Democracy in inaction at the World Bank
Joseph E. Stiglitz Project Syndicate
James Wolfensohn, the president of the World Bank, has announced his intention to leave, and the search is on for a new head of the world's most important multilateral organization promoting development. The choice is especially important now, when poverty in the Third World is finally being recognized as our greatest problem and challenge.
The World Bank's designation as a "bank" understates its importance and its multifaceted roles. It does lend money to countries to undertake a variety of projects, and to help them through crises (such as the US$10 billion it provided to Korea in 1997-1998). It has been, and is, playing a vital role in post- conflict reconstruction around the world.
But the Bank also provides grants and low-interest loans to the poorest countries, particularly for education and health, and advises these countries on development strategies. It has often joined with the IMF in strong-arming countries into accepting this "advice": Unless they do, they will not only be cut off by the IMF and the World Bank, but also by other donors, and capital markets will be discouraged from providing funds.
Sometimes -- its critics will say often -- the advice provided by the IMF and World Bank is misguided. This was certainly true in the 1980s and early 1990s, when right-wing ideology dominated, producing a one-size-fits-all prescription entailing privatization, liberalization, and macroeconomic stability (meaning price stability), with little attention to employment, equity, or the environment.
The term "bank" is a misnomer in a second sense: While the World Bank refers to its members as "shareholders," it is hardly a private bank. On the contrary, the World Bank is a global public institution. But, while the G-7 countries, which dominate voting at the Bank, all declare their commitment to democracy and good governance -- and espouse promoting them as one of their central objectives -- there is a yawning gap between what they preach and what they practice.
Indeed, the entire process of choosing these international institutions' leaders is a historical anachronism that undermines their effectiveness and makes a mockery of the G-7 countries' commitment to democracy. This process, established at the outset 60 years ago, is framed by an agreement that an American would lead the World Bank and a European would lead the IMF. The American president would choose the Bank's head, and Europe would collectively decide on the IMF leader, with the understanding that the other side would exercise its veto only if a candidate were totally unacceptable.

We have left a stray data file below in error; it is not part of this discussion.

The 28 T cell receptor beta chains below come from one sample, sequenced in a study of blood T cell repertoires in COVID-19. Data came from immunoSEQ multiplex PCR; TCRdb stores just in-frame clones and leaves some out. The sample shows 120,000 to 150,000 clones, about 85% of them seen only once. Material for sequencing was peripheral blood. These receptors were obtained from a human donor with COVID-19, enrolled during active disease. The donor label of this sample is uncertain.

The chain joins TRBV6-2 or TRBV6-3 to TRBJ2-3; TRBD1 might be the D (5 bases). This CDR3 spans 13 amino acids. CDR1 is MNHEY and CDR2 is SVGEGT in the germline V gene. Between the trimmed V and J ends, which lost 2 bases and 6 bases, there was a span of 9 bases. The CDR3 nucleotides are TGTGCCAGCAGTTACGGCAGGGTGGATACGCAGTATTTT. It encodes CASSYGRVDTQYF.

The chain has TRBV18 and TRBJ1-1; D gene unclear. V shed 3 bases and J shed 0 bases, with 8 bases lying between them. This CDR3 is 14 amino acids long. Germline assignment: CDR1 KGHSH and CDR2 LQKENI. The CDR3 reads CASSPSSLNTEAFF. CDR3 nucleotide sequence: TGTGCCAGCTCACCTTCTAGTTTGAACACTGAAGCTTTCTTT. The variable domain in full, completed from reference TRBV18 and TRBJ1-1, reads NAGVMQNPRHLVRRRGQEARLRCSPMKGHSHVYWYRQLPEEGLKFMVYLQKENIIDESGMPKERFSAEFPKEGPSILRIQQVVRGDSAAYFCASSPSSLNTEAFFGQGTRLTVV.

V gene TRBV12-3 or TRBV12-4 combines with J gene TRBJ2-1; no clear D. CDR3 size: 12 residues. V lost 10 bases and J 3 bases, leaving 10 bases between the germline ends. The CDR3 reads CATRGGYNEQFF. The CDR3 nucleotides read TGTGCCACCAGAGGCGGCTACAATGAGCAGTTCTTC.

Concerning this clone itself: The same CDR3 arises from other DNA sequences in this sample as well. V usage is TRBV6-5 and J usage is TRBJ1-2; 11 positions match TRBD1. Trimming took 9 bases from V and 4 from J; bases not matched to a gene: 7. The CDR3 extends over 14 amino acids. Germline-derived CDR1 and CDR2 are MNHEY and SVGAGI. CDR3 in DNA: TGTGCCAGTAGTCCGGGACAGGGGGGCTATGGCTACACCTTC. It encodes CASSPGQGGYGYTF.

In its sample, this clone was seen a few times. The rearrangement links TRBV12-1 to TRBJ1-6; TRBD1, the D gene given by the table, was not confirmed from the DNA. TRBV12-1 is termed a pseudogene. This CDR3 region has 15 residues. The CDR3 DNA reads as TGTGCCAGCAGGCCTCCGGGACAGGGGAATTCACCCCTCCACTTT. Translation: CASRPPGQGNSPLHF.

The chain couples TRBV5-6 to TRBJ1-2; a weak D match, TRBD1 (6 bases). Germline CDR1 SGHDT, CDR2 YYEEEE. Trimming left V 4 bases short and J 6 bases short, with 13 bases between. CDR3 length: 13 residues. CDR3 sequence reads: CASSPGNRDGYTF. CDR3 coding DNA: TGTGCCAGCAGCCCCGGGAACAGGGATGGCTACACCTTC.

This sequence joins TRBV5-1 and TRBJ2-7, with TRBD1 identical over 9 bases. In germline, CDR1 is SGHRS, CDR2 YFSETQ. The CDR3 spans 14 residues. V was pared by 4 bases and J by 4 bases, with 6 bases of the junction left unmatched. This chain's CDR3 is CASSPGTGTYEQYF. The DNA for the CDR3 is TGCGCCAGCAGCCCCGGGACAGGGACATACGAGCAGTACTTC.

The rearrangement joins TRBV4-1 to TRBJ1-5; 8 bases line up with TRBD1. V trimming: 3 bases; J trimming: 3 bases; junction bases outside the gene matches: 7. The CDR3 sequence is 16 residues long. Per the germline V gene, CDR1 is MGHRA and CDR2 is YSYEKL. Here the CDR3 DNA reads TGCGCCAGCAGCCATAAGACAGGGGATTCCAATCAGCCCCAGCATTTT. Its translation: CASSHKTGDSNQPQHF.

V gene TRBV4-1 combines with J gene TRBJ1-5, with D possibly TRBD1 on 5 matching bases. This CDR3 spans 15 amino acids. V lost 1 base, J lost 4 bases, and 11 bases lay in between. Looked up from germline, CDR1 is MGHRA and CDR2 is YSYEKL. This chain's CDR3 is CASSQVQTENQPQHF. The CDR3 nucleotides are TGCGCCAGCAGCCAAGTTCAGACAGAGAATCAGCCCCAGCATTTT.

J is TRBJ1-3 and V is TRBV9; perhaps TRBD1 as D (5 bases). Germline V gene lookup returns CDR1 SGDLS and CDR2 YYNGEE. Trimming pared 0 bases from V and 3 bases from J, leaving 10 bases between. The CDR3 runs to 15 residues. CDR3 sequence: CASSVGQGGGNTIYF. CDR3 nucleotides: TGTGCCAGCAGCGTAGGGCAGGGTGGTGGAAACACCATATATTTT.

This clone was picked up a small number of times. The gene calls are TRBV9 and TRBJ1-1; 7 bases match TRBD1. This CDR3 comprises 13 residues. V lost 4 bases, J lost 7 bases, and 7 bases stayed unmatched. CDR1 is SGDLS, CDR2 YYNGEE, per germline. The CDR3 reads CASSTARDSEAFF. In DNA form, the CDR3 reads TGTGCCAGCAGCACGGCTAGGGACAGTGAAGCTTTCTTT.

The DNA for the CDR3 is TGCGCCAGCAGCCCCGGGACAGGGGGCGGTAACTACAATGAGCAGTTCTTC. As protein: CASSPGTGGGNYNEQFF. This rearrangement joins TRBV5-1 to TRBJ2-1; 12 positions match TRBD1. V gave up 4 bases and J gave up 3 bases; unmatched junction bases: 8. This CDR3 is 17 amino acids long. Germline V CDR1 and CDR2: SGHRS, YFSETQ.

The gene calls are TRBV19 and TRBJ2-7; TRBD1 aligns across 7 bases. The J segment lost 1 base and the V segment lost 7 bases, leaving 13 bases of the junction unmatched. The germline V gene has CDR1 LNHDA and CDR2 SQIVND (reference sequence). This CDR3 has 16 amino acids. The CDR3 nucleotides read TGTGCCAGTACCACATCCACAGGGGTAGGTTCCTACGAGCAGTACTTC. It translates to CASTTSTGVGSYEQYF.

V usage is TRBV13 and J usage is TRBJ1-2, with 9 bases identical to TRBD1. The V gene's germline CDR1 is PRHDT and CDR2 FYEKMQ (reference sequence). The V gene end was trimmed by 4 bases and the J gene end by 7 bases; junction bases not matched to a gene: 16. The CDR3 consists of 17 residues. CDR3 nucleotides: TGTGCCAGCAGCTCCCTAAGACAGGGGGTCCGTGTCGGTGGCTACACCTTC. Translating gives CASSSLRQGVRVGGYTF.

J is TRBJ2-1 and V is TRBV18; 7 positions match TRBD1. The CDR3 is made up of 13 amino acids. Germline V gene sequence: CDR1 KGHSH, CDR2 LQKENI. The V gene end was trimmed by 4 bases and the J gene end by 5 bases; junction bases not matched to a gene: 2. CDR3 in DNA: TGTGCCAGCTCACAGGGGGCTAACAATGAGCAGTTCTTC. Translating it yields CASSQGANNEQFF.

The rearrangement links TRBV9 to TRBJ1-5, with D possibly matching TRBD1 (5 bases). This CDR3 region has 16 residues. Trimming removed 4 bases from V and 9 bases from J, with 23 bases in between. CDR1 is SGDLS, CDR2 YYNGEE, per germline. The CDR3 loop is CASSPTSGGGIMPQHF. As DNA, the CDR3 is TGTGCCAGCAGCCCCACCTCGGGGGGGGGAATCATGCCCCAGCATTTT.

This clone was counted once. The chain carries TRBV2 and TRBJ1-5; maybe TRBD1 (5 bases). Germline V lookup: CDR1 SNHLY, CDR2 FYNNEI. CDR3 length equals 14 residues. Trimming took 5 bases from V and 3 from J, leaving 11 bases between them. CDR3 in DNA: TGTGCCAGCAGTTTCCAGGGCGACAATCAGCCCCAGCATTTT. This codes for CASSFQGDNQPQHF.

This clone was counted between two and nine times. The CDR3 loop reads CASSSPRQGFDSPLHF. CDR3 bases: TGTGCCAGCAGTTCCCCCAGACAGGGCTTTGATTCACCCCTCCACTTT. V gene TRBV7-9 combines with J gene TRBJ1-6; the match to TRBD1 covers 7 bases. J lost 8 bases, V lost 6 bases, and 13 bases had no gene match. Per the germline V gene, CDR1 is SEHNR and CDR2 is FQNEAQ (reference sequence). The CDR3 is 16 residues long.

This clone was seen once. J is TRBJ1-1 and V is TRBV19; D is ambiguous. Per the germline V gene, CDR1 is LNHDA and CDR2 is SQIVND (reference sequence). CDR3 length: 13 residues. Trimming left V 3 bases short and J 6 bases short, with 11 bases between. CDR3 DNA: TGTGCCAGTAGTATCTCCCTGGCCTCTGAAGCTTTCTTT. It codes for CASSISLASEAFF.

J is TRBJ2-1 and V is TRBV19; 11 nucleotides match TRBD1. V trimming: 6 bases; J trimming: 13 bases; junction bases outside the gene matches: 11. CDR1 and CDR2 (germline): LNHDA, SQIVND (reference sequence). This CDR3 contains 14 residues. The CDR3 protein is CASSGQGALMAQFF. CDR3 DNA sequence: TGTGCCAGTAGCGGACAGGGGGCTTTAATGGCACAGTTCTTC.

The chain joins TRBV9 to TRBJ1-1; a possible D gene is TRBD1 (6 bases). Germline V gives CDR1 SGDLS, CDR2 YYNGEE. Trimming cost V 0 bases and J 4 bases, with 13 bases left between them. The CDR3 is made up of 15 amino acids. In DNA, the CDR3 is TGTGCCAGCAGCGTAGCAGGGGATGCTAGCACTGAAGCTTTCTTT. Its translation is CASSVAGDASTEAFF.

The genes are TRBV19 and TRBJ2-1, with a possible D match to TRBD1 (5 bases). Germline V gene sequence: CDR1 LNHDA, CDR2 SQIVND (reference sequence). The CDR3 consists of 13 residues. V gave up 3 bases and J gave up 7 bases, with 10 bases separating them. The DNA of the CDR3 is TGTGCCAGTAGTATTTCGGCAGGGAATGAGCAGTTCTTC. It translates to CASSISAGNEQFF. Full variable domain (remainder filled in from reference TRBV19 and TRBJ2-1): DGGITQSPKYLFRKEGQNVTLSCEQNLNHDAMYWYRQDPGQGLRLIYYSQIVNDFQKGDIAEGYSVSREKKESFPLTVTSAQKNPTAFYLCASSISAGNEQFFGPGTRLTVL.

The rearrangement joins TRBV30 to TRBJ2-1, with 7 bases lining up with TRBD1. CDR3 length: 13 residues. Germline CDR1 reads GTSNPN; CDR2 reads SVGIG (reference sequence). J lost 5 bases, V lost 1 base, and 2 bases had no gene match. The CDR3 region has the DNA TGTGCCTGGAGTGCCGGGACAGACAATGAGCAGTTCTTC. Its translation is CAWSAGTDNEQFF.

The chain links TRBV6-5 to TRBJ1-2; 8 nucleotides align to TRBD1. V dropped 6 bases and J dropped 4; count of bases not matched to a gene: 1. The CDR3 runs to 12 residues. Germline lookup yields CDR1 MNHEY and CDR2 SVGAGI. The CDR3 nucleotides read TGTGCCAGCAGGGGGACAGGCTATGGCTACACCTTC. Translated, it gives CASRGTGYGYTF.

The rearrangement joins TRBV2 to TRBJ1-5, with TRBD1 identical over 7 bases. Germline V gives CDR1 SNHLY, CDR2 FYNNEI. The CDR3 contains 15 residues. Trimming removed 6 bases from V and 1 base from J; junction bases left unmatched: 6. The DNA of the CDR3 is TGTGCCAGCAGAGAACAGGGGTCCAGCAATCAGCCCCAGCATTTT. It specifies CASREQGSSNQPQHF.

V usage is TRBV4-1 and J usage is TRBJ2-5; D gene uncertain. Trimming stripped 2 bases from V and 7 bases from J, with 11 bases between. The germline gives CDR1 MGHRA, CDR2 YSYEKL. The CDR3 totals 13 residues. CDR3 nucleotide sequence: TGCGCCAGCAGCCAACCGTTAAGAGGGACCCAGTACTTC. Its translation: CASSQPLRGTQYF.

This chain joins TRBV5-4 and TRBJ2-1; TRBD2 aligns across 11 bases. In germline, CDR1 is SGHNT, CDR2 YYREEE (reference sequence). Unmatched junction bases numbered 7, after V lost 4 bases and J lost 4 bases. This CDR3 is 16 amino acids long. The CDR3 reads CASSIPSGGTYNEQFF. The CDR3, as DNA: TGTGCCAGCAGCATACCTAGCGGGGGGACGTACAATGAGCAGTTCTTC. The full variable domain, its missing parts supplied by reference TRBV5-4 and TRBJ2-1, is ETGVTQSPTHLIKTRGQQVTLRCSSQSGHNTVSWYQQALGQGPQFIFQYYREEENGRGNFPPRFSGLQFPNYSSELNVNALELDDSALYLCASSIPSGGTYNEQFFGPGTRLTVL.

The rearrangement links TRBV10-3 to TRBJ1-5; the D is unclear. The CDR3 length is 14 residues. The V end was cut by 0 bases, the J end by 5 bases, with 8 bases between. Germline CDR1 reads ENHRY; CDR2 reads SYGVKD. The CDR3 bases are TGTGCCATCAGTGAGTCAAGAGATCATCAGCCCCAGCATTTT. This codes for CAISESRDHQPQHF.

Within the United States, all major presidential appointments must be ratified by the Senate; even if rejections are rare, the vetting process is important, for the president knows that he can go only so far. But the presidency of the World Bank is a rare presidential plum -- an appointment that is not subject even to Congressional hearings.
How can advice on democratic reforms be taken seriously when the multilateral institutions that offer it do not subscribe to the same standards of openness, transparency, and participation that they advocate? Why should the search for Wolfensohn's successor be limited to an American (and especially an American loyal to a particular political party)? Why is the search process going on behind closed doors? Shouldn't these international public institutions be looking for the best-qualified person, regardless of race, religion, gender, or nationality?
The two names that have been floated so far -- presumably leaked as trial balloons -- are particularly disturbing. To put it bluntly, given the World Bank's importance, consideration of either putative U.S. candidate, Assistant Defense Secretary Paul Wolfowitz or former Hewlett-Packard CEO Carleton Fiorina, have been highly controversial around the world. Even if convention allows the American president to appoint the World Bank's head, the organization's success depends on the confidence of others. Neither Wolfowitz nor Fiorina have any training or experience in economic development or financial markets.
Of course, some past appointees turned out to be far better than anticipated; they rose to the occasion, despite qualifications that, in any open and objective selection process, would never even have left them on the short list. They proved that there is always a chance of outperforming. But this does not outweigh the risk of underperforming, which is why the best policy is to look for the best candidate.
There are some absolutely first-rate individuals who could step into the job, people who have shown their command of economic development, their intellect and personal integrity, and their political and managerial skills. Such potential candidates include former Mexican president Ernesto Zedillo, a Yale Ph.D. who now teaches there and has been strongly supported in an editorial in the Financial Times; Arminio Fraga, a Princeton Ph.D. and former head of Brazil's central bank; and Kemal Dervis, a former World Bank vice-president who has taught at Princeton and successfully managed one of Turkey's crises as finance minister. Why should the world settle for anything less than candidates of this caliber?
It is time that the G-7 countries back up their democratic rhetoric with action. Many stood up to the U.S. as it pushed for the war in Iraq. They were right to be skeptical about U.S. claims of an imminent danger from weapons of mass destruction.
What is at stake here is no less important: The lives and well being of billions in the Third World depend on a global war on poverty. Choosing the right general in that war will not assure victory, but choosing the wrong one surely enhances the chances of failure.
The writer, a Nobel laureate in economics, is Professor of Economics at Columbia University.